Objective: It would be logical to assume that patients with intracranial abnormalities (i.e. complicated MTBIs) would have worse outcome than patients without these abnormalities (i.e. uncomplicated MTBIs). However, the literature is limited and somewhat mixed regarding outcome in patients with complicated mild TBIs. The purpose of this study is to employ a carefully controlled research design to compare the acute neuropsychological functioning of patients following complicated and uncomplicated MTBI.
Method: Participants were 20 patients with complicated MTBI and 20 patients with uncomplicated MTBI selected from an archival database of 465 patients. Patients were carefully matched on age, education, gender, ethnicity, days assessed post-injury and mechanism of injury. Patients were assessed an average of 3.5 days (SD = 1.9) post-injury with 13 common cognitive variables.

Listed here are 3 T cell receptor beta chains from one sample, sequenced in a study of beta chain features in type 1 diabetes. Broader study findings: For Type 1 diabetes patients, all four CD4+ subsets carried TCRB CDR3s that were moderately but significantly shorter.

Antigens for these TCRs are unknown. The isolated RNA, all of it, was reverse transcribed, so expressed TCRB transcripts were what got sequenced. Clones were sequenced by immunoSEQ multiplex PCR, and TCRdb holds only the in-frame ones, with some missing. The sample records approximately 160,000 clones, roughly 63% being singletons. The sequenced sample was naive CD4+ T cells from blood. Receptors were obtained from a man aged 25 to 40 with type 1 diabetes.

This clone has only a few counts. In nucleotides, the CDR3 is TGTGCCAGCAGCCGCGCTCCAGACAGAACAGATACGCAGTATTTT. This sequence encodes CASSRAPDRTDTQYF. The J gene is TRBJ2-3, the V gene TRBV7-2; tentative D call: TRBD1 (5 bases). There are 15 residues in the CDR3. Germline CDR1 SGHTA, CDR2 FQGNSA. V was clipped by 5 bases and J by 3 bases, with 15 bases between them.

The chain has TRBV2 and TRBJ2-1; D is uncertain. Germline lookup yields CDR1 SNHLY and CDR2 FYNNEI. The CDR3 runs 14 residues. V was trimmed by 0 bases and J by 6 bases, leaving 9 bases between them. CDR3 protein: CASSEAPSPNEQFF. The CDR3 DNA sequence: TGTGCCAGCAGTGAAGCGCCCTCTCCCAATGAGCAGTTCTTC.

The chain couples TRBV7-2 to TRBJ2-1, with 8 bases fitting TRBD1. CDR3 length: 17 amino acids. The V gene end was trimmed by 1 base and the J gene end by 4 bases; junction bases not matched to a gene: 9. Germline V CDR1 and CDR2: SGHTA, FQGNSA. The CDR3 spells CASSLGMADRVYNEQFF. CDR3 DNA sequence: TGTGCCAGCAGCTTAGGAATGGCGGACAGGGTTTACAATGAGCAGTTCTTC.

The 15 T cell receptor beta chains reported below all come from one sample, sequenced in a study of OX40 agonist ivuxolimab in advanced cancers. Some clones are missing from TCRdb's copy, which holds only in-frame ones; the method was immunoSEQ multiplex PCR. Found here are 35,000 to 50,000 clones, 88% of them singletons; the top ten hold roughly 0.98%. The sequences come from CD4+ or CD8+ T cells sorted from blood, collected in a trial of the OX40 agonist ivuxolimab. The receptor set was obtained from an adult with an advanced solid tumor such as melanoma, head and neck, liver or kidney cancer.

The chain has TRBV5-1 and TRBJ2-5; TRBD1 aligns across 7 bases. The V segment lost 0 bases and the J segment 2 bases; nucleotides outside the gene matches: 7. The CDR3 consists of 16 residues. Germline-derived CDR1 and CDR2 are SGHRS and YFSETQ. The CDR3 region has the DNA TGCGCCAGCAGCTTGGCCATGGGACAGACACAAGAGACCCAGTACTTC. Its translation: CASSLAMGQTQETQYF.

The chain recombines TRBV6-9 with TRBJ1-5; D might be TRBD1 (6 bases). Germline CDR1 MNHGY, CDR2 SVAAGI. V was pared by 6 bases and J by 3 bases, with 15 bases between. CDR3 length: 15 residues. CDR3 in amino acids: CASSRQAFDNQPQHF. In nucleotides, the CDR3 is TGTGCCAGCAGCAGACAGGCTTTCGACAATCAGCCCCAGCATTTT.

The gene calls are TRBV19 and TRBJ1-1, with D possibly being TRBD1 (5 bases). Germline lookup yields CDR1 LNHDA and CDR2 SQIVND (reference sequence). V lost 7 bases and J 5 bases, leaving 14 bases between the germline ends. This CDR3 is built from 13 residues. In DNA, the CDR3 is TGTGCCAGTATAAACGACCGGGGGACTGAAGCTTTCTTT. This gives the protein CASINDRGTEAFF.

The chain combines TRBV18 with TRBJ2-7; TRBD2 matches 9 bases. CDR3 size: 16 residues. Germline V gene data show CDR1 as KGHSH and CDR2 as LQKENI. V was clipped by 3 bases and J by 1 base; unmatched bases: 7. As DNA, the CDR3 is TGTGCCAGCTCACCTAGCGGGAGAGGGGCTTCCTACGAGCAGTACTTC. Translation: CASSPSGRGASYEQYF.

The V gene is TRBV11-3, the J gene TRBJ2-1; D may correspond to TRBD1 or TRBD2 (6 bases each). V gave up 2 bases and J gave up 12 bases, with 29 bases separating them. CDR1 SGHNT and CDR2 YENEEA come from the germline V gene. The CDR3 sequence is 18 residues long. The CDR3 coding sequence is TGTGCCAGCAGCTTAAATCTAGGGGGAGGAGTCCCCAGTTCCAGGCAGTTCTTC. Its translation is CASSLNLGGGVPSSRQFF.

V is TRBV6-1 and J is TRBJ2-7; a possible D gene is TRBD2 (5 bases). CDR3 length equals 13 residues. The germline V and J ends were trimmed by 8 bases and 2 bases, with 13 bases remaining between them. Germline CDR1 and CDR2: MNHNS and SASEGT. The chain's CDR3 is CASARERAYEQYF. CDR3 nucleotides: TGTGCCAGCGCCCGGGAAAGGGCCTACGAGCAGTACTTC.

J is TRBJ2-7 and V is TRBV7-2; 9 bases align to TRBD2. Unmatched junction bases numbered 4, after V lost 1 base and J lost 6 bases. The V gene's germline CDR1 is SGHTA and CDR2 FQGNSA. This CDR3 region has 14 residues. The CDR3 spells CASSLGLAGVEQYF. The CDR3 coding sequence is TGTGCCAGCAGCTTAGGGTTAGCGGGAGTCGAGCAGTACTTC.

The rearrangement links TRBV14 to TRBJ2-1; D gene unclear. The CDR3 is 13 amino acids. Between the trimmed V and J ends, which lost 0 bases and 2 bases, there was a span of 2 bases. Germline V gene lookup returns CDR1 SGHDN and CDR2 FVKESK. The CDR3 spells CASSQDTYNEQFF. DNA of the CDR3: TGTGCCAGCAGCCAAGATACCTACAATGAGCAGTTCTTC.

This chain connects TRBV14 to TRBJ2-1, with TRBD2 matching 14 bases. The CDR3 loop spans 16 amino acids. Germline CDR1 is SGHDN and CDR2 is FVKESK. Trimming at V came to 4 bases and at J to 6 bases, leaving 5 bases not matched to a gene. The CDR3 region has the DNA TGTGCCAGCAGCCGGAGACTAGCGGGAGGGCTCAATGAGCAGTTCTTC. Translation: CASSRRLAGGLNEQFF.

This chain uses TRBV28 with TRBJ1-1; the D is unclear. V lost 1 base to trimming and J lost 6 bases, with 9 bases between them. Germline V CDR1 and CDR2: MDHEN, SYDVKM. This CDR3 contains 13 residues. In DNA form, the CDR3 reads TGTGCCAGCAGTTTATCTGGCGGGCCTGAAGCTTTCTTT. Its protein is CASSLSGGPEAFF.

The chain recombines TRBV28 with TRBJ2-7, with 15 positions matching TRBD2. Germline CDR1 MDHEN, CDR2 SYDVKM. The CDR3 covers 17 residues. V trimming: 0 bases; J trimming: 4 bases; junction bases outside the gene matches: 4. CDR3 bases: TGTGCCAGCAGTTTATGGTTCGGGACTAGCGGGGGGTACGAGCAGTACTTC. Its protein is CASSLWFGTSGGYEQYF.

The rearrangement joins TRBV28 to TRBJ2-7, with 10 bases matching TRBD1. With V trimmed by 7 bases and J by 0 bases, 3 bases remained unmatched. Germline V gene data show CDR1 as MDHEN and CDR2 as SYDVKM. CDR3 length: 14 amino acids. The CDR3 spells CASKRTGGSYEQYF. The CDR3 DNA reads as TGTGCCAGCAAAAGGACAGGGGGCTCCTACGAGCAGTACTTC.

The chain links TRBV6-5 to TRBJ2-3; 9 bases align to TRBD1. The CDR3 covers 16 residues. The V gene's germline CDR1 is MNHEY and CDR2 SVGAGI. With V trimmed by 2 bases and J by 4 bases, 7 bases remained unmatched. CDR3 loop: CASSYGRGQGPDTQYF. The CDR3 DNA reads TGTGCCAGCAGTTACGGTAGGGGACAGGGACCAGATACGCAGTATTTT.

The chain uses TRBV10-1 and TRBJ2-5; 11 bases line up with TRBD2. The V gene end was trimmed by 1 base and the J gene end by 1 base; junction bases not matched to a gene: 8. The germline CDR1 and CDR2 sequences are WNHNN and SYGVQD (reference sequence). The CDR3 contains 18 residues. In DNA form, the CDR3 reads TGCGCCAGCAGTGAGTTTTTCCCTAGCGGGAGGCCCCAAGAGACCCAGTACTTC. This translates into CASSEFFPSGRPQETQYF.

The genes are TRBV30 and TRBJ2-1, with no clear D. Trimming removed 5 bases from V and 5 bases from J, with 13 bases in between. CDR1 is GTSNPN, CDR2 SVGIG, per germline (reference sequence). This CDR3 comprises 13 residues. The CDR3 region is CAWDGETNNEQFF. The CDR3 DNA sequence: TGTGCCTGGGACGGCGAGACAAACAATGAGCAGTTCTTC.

Results: There were significant group differences on only three of the 13 cognitive measures (complicated mild TBI worse than uncomplicated mild TBI). There were no significant differences in the proportion of impaired scores between groups on all measures, with the exception of Hopkins Verbal Learning Test Delayed Recall.
Conclusion: Patients with complicated MTBIs performed more poorly only on a small number of tests during the acute recovery period.